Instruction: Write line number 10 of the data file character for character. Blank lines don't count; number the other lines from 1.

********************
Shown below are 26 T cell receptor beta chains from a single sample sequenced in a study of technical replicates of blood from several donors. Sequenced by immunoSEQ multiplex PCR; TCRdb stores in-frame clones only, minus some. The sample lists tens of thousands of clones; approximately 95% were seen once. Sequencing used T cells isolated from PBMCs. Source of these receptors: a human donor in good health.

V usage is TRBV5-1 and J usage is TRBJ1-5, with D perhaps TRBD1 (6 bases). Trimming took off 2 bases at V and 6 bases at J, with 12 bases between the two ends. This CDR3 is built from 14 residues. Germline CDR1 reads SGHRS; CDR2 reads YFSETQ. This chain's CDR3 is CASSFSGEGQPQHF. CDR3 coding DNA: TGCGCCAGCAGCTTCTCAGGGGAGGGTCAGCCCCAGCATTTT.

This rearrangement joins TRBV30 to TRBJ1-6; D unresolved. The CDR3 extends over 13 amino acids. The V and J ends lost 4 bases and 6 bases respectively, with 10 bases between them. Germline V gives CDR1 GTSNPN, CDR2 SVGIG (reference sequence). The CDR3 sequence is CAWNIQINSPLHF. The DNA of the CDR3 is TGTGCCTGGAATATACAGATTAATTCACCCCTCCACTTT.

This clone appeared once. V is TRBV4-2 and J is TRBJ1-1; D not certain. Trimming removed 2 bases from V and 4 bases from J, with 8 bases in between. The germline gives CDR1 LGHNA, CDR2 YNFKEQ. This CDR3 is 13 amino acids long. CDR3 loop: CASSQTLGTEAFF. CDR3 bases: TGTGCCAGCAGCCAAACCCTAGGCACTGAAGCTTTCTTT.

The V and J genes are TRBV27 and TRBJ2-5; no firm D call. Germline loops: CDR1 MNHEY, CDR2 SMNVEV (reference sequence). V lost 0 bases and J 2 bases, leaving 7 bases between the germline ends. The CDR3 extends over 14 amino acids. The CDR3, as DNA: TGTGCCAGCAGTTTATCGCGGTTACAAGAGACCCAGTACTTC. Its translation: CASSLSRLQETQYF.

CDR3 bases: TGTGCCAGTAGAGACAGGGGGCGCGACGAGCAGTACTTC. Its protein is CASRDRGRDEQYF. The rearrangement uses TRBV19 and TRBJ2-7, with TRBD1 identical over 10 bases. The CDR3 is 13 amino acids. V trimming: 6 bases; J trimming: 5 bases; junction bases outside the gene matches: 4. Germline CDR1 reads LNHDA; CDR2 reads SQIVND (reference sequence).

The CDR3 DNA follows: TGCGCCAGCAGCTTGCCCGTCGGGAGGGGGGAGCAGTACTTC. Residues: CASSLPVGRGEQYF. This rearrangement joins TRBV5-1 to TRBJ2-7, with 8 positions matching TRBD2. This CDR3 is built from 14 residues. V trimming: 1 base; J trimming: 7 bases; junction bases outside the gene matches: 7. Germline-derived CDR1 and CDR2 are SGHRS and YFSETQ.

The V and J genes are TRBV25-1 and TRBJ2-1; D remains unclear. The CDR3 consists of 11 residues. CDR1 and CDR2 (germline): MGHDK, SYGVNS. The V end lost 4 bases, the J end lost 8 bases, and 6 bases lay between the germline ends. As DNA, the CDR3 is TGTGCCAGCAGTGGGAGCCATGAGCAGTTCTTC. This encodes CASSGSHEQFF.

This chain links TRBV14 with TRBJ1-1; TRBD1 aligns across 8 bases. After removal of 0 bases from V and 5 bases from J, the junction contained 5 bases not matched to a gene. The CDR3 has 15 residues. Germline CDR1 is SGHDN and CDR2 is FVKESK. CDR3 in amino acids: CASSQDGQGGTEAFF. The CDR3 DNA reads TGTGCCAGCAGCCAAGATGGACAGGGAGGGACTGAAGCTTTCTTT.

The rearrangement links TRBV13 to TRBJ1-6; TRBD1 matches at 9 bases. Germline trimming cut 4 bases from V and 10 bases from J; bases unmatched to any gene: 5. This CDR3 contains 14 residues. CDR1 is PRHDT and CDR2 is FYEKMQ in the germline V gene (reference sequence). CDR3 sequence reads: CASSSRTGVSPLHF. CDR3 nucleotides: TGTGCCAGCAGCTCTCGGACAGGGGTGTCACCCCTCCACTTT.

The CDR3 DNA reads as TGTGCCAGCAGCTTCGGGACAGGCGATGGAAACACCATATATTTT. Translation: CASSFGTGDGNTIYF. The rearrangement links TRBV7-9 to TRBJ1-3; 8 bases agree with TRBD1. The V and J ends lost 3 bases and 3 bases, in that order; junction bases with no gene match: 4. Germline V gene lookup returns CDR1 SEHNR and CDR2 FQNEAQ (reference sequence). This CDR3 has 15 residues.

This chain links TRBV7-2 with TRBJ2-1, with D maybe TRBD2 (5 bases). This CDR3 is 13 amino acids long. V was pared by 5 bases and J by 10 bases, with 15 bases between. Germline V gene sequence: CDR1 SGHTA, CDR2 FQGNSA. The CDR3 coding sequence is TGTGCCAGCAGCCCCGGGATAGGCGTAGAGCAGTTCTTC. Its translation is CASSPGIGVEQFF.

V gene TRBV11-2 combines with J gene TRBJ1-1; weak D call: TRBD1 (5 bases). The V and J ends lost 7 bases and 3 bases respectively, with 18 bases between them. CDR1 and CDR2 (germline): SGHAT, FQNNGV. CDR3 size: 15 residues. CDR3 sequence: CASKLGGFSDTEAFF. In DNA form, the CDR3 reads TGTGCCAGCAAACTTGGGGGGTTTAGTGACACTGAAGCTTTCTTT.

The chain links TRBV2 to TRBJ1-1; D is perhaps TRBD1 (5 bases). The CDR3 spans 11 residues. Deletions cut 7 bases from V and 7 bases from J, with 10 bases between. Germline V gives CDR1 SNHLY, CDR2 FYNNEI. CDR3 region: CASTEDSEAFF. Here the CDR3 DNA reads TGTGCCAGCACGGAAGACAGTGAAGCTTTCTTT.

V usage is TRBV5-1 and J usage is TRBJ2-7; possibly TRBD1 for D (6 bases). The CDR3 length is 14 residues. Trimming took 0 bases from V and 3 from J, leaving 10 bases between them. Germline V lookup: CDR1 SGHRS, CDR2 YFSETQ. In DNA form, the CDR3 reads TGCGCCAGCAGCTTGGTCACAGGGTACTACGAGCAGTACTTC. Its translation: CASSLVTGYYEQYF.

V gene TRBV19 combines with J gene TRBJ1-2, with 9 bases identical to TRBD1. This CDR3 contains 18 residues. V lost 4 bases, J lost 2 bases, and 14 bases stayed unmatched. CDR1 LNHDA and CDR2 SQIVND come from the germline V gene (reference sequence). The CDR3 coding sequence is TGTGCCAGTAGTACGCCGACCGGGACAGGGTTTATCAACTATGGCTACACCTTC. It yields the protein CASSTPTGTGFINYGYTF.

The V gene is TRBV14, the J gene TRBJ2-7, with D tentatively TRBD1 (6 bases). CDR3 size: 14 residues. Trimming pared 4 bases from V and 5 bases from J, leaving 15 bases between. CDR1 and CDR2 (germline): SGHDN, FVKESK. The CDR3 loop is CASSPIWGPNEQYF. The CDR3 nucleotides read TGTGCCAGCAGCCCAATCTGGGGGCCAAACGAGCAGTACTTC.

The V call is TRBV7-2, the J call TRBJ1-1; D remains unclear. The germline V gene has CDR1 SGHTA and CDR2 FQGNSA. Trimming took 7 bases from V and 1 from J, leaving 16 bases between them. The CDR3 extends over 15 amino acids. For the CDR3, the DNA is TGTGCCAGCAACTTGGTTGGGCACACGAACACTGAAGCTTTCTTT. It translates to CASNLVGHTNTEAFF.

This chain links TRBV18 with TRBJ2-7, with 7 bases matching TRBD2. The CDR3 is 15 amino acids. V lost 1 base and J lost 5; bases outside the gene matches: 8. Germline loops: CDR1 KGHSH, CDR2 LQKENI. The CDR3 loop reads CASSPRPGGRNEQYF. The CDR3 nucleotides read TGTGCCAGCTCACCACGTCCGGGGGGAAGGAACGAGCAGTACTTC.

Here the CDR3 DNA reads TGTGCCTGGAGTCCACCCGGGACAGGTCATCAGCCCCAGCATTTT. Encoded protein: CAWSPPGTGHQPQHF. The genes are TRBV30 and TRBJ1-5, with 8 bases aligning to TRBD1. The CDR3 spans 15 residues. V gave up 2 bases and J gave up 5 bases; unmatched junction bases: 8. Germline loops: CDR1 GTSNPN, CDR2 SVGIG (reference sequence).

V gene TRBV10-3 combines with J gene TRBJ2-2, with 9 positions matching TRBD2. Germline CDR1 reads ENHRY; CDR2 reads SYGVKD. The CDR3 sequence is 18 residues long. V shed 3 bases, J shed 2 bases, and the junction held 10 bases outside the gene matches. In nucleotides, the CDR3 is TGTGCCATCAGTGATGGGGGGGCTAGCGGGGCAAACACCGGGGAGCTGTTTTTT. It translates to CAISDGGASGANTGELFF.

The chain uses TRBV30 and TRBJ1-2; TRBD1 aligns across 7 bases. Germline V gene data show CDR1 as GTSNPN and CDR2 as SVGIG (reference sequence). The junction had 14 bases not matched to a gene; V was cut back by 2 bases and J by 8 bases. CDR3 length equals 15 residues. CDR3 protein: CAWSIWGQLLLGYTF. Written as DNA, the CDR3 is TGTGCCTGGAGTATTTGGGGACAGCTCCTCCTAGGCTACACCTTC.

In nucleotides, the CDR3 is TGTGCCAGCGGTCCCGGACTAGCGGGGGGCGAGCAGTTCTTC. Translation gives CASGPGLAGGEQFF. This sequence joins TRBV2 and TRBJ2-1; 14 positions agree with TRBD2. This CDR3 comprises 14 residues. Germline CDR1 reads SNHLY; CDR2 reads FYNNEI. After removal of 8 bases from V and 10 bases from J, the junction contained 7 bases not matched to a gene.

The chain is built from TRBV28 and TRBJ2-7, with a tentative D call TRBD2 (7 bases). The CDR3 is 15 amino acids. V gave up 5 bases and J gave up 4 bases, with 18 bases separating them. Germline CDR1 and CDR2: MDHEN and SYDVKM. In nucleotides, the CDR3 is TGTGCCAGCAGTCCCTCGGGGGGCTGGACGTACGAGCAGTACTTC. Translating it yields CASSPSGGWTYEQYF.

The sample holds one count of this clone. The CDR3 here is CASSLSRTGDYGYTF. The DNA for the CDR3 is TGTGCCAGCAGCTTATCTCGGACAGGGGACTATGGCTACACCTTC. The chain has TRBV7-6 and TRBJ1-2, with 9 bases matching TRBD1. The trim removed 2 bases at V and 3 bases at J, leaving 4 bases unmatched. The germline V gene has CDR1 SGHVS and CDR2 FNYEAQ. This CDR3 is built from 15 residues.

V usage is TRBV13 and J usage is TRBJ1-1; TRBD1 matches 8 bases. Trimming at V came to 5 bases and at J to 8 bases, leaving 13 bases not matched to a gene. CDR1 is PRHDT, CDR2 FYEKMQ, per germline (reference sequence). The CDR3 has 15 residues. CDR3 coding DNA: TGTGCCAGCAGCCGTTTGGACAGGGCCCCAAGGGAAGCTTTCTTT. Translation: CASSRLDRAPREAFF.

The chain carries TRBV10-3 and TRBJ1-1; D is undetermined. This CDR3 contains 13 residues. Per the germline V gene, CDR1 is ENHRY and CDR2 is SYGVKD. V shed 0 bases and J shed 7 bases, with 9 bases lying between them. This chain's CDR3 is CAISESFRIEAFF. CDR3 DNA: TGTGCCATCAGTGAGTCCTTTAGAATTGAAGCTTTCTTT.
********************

The rearrangement links TRBV13 to TRBJ1-6; TRBD1 matches at 9 bases. Germline trimming cut 4 bases from V and 10 bases from J; bases unmatched to any gene: 5. This CDR3 contains 14 residues. CDR1 is PRHDT and CDR2 is FYEKMQ in the germline V gene (reference sequence). CDR3 sequence reads: CASSSRTGVSPLHF. CDR3 nucleotides: TGTGCCAGCAGCTCTCGGACAGGGGTGTCACCCCTCCACTTT.